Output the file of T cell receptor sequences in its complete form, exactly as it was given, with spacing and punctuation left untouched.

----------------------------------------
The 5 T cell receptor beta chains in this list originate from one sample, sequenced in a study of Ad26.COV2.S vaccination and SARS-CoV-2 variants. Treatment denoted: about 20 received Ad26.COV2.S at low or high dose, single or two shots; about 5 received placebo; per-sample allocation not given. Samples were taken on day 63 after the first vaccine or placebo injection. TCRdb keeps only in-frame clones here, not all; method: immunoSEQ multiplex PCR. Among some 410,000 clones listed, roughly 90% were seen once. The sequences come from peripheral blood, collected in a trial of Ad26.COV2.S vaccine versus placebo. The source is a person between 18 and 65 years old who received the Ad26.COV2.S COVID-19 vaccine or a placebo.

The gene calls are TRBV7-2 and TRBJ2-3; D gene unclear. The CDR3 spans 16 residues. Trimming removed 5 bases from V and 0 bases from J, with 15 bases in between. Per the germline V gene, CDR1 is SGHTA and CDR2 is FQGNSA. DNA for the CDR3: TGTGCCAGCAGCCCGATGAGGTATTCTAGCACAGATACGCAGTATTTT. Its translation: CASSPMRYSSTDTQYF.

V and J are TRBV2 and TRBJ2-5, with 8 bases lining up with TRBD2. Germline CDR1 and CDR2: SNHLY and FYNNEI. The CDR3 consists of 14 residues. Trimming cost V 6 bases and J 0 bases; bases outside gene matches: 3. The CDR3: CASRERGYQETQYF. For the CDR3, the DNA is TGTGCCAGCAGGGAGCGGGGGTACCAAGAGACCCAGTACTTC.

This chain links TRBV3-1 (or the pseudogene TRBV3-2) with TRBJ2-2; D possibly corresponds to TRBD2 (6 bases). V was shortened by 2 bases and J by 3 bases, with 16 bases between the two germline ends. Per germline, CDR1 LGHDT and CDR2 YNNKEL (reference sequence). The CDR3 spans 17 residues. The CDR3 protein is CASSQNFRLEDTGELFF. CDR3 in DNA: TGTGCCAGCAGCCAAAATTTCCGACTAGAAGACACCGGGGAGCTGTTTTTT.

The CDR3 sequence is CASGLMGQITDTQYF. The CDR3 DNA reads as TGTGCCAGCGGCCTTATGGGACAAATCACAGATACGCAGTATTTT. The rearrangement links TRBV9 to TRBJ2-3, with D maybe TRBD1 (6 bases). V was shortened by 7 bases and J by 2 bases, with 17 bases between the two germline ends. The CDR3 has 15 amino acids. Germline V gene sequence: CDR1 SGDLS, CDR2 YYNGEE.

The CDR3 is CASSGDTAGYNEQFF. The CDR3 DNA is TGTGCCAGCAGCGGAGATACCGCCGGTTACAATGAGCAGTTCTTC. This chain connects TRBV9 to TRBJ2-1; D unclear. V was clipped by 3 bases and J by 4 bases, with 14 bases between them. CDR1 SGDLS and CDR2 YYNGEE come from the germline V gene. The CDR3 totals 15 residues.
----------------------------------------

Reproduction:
The 5 T cell receptor beta chains in this list originate from one sample, sequenced in a study of Ad26.COV2.S vaccination and SARS-CoV-2 variants. Treatment denoted: about 20 received Ad26.COV2.S at low or high dose, single or two shots; about 5 received placebo; per-sample allocation not given. Samples were taken on day 63 after the first vaccine or placebo injection. TCRdb keeps only in-frame clones here, not all; method: immunoSEQ multiplex PCR. Among some 410,000 clones listed, roughly 90% were seen once. The sequences come from peripheral blood, collected in a trial of Ad26.COV2.S vaccine versus placebo. The source is a person between 18 and 65 years old who received the Ad26.COV2.S COVID-19 vaccine or a placebo.

The gene calls are TRBV7-2 and TRBJ2-3; D gene unclear. The CDR3 spans 16 residues. Trimming removed 5 bases from V and 0 bases from J, with 15 bases in between. Per the germline V gene, CDR1 is SGHTA and CDR2 is FQGNSA. DNA for the CDR3: TGTGCCAGCAGCCCGATGAGGTATTCTAGCACAGATACGCAGTATTTT. Its translation: CASSPMRYSSTDTQYF.

V and J are TRBV2 and TRBJ2-5, with 8 bases lining up with TRBD2. Germline CDR1 and CDR2: SNHLY and FYNNEI. The CDR3 consists of 14 residues. Trimming cost V 6 bases and J 0 bases; bases outside gene matches: 3. The CDR3: CASRERGYQETQYF. For the CDR3, the DNA is TGTGCCAGCAGGGAGCGGGGGTACCAAGAGACCCAGTACTTC.

This chain links TRBV3-1 (or the pseudogene TRBV3-2) with TRBJ2-2; D possibly corresponds to TRBD2 (6 bases). V was shortened by 2 bases and J by 3 bases, with 16 bases between the two germline ends. Per germline, CDR1 LGHDT and CDR2 YNNKEL (reference sequence). The CDR3 spans 17 residues. The CDR3 protein is CASSQNFRLEDTGELFF. CDR3 in DNA: TGTGCCAGCAGCCAAAATTTCCGACTAGAAGACACCGGGGAGCTGTTTTTT.

The CDR3 sequence is CASGLMGQITDTQYF. The CDR3 DNA reads as TGTGCCAGCGGCCTTATGGGACAAATCACAGATACGCAGTATTTT. The rearrangement links TRBV9 to TRBJ2-3, with D maybe TRBD1 (6 bases). V was shortened by 7 bases and J by 2 bases, with 17 bases between the two germline ends. The CDR3 has 15 amino acids. Germline V gene sequence: CDR1 SGDLS, CDR2 YYNGEE.

The CDR3 is CASSGDTAGYNEQFF. The CDR3 DNA is TGTGCCAGCAGCGGAGATACCGCCGGTTACAATGAGCAGTTCTTC. This chain connects TRBV9 to TRBJ2-1; D unclear. V was clipped by 3 bases and J by 4 bases, with 14 bases between them. CDR1 SGDLS and CDR2 YYNGEE come from the germline V gene. The CDR3 totals 15 residues.